What Women Really Want (and How We Can Get It)
This election is making me feel oh so special. One party is gallantly protecting me from the other party’s “war on women.” The president wants my vote so badly that he’s trying to scare me with his opponent’s plan to return to “the social policy of the 1950s,” which I assume means back-alley abortions. Both parties are aggressively courting me in their quest for the women’s vote.
“Women’s issues.” “Women’s reproductive rights.” How will I ever readjust to being a mere segment of the human race when I have been singled out for so much special treatment?
Easy. I find the Democrats’ one-track appeal to women demeaning. What women want isn’t that different from what men want: a job that pays well and offers opportunities for advancement; a good education for our children; access to health care; a government that protects our inalienable rights and keeps us safe.
Focusing on our bodies instead of ourselves actually sets the women’s movement back to, well, the 1950s, when men went to work and their wives stayed home to cook and clean and raise the kids. In appealing to women on a single issue, albeit an important one, Democrats, in their own way, are doing exactly what they accuse Republicans of doing: waging a war on women -- on our brains, not our bodies. They are treating us as if we’re too narrow-minded to see beyond abortion. The economy? Leave that to the men. You women focus on the home. It’s insulting, if you ask me.
Why all the focus on women? There are more of us. Of the likely voters in the 2012 presidential election, the demographic breakdown is expected to be 52 percent women, 48 percent men, according to a Gallup analysis. In 2008, those shares were 53 percent and 47 percent, respectively.
While both parties are vying for the women’s vote in this closely contested election, by far the greater swing in gender preference in the last four years has been among men. Republican candidate Mitt Romney currently leads President Barack Obama by 14 points among males, according to Gallup, compared with a virtual tie between Obama and John McCain in 2008. Among women, Obama led McCain by 14 points and now has an eight-point advantage over Romney. Just maybe the one-trick-pony tack isn’t working.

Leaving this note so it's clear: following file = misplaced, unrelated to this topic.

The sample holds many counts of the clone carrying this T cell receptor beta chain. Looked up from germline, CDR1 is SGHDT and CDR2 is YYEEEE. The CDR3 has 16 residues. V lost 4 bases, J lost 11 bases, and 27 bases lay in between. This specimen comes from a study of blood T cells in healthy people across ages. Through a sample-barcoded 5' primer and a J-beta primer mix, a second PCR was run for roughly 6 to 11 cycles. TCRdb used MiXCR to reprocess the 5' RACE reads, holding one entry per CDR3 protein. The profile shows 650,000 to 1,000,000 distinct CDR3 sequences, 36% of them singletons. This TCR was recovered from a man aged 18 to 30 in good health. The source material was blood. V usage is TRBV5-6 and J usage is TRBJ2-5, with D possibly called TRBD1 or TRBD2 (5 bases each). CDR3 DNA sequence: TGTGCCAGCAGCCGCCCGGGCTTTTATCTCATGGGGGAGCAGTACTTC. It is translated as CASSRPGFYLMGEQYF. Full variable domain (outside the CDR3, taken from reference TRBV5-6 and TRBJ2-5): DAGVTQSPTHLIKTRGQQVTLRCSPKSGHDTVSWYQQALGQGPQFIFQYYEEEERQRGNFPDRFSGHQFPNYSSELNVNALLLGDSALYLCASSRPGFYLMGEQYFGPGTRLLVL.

On the campaign trail, Romney doesn’t initiate discussions on social issues; he waits to be asked. I suspect that’s because he doesn’t share his party’s opposition to abortion even in cases of rape.
But that isn’t the only reason. In 2004, Republicans thought social issues, especially a ban on gay marriage, would help them garner votes, says David Boaz, executive vice president of the Cato Institute, a libertarian think tank in Washington.
No longer. Recent polls suggest the public’s attitudes have changed. “That sound you don’t hear,” Boaz says, “is the sound of social change.”
The 2012 Republican Party platform calls for constitutional amendments banning same-sex marriage and abortion in all cases. That is a big turn-off to some women, including me. It isn’t enough of a reason to vote for Obama.
Besides, the U.S. isn’t going back to the social policies of the 1950s under any circumstances, Obama’s claims to the contrary notwithstanding. As Boaz notes, the public’s views are changing, and social conservatives will have to change if they want to keep their congressional seats.
What about the influence of the Tea Party, you ask? Remember, the Tea Party movement started with a February 2009 rant by CNBC’s Rick Santelli on the floor of the Chicago Mercantile Exchange against Obama’s bailout policies. It had nothing to do with social issues. Its ideology was based on an aversion to big government, favoritism for big business, debt and taxes. Prominent social conservatives, such as Sarah Palin and Michele Bachmann, superimposed their views on the grassroots movement, not the other way around. Some socially conservative Tea Party candidates, such as Delaware’s Christine O’Donnell, were defeated in the 2010 election.
But back to women. If the Democrats really want to demean the fairer sex, at least they could do it with some flair. Let me show them how it’s done.
What do women want? Women want to turn on the TV for the president’s State of the Union address to find a drop-dead handsome guy who looks as if he just stepped out of the shower (and unfortunately took time to get dressed first).
We want someone who is good with a spatula, who looks like a million bucks in his chef’s apron as he flips a stack of jacks and serves breakfast to 124 members of his immediate family.
We want a rich and generous guy, someone who is always first to pick up the tab.
We want a family man, a guy with a lot of expensive homes, and yes, even ones with car elevators.
The only problem for the Democrats is that what women want seems to line up with Republican Mitt Romney.
(Caroline Baum, author of “Just What I Said,” is a Bloomberg View columnist. The opinions expressed are her own.)
Today’s highlights: the editors on the power grid in a perilous world; Susan Antilla on the hustler who bilked investors in a Broadway show; Michael Kinsley on why Stuart Taylor is wrong about affirmative action; Virginia Postrel on how new findings will revolutionize cancer drugs; part four of A. Gary Shilling’s series on how low interest rates are creating a buildup of risk and leverage; Alex Marshall on the future of publishing.
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